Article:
The U.S. team’s been getting better and better each year, and you seem to be getting better at the off-road thing, but did you think “I should be able to win this thing”? Was that your expectation going in?
I didn’t have any expectations of winning it, just because like you said nobody’s ever done it. I don’t ever like to put much expectation on myself. I looked at kind of the facts. I guess Kailub [Russell] was close last year—he was third—and I know that my speed is pretty similar to his so I was hoping and I was thinking that that’s probably where I should be, up there toward the front. And then after the first day I was just one second off Kailub for the overall for the first day, and at that point I was like, “All right, I can stay up here. I can do this.” And then after the second day I was leading. As the week went on, after the first few days, it was kind of like, “Where’s everybody else? Why aren’t they up here with us?” After day four I pulled a big lead, and at that point I knew I could do it. That’s when it got to be where I got anxious because a bike malfunction or something like that can end your week in a heartbeat, or a big crash. So it was a super stressful week. It was almost like going for a championship and trying to hang onto your lead.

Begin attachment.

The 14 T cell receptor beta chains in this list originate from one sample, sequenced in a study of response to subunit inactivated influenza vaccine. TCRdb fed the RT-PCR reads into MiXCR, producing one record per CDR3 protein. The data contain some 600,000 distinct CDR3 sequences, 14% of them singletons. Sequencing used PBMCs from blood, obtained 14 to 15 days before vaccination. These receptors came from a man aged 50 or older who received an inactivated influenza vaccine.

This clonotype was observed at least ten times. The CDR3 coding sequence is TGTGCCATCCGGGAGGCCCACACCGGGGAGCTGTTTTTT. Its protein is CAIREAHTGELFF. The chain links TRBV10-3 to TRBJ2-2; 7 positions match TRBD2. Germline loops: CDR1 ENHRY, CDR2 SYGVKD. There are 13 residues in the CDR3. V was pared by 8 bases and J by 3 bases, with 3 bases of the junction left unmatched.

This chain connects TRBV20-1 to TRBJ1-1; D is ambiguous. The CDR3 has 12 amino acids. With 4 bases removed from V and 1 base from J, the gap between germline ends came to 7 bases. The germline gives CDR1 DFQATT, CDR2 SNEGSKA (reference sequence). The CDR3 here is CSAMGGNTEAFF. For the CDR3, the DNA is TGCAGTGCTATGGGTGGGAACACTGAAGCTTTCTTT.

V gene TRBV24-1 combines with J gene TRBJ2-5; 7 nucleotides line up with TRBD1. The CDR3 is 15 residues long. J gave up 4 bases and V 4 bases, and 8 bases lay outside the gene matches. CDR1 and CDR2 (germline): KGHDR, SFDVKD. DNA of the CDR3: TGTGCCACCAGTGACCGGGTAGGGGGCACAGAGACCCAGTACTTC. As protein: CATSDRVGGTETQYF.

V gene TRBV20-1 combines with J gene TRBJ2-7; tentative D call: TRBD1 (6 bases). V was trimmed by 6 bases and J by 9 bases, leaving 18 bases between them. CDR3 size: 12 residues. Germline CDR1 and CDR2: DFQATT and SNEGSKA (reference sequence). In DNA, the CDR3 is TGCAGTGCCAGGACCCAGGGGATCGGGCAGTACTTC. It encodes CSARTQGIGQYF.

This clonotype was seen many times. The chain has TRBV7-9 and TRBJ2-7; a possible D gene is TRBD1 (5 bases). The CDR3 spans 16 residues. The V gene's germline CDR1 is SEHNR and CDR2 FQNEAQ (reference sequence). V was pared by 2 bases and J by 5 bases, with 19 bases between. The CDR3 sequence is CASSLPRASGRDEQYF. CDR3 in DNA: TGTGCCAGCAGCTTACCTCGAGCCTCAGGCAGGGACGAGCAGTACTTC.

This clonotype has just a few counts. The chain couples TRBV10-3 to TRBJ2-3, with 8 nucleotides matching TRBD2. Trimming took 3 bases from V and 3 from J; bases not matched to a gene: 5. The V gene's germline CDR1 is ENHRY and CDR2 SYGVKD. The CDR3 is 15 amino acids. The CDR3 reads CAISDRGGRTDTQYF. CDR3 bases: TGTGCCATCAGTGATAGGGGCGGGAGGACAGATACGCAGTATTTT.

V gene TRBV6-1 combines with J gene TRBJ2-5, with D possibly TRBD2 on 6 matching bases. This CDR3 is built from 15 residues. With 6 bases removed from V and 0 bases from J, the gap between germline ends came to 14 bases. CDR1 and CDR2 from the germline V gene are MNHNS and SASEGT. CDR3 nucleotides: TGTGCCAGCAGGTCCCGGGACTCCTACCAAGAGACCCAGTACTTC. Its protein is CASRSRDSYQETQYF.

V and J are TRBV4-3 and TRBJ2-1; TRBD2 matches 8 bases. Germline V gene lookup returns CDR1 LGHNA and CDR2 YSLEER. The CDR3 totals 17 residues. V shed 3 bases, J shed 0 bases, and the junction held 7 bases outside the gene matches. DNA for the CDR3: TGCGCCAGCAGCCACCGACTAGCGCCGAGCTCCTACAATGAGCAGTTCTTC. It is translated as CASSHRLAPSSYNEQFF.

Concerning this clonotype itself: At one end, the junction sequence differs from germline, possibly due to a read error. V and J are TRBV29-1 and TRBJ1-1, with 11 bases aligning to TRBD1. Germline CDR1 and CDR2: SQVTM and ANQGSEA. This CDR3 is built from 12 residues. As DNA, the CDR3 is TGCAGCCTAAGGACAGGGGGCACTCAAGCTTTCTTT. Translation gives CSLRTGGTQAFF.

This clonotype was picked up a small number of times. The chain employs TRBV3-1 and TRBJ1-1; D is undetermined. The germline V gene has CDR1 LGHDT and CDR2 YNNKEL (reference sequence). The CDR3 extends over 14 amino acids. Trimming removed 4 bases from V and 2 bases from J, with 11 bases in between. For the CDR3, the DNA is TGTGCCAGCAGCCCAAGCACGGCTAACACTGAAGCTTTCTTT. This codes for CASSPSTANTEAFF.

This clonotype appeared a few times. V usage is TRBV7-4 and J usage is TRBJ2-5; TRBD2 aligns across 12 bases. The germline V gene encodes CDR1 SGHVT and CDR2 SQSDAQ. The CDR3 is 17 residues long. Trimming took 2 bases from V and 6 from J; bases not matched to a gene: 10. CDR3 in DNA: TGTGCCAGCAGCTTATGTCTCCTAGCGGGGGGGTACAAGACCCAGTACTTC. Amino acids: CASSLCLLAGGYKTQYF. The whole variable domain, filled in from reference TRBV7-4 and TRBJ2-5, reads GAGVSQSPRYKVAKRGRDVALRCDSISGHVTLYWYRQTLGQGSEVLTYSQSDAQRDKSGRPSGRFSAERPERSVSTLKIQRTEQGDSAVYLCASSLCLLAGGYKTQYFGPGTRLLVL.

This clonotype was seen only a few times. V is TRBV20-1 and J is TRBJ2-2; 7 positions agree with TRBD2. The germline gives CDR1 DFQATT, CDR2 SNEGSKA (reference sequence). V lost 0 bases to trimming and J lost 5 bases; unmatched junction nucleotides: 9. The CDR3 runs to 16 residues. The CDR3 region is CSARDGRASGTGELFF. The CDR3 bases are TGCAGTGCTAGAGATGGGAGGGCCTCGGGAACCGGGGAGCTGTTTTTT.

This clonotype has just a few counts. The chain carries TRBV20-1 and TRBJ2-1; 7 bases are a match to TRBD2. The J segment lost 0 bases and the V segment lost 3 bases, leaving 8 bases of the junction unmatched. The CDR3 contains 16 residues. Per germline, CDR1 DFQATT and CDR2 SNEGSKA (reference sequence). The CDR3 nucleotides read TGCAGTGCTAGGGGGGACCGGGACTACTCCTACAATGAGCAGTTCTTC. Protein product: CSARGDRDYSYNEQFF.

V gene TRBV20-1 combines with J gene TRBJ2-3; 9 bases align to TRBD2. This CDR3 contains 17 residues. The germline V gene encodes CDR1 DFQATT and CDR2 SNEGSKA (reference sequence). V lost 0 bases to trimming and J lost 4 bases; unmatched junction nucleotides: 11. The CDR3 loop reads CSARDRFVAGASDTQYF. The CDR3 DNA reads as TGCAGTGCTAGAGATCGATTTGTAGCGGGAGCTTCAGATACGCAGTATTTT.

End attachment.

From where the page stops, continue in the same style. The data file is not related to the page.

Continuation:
I heard you didn’t even really want to talk about it or think about it.
I think that’s the only way you can do it…. That’s the best way you can do anything in life, is just be 100 percent present and not think about one second of the future or one second of the past. That’s super hard to do! It’s way easier said than done. But people started talking about it like day three and I’m like, “Just keep that to yourself!”
Everybody kept telling me it’s going to take time. I kept saying, I’ll just work harder and it’ll be fine. I’ll figure it out.
The last day is a motocross test, so you had to have a little bit of a smile there.
For sure, but at the same time there were two things that were on my mind pretty hard. You still have a transfer trail to get there. It’s like thirty miles maybe, maybe even less than that. Mostly road but there’s a little bit of gravel and something could happen. A rock could kick up in my chain and the chain could come off. I’ve had zero mechanicals this year, but you never know. Freak things could happen. Thad DuVall was having a good week for us, and then his bike just quit on day four or day five. So that was always kind of on my mind.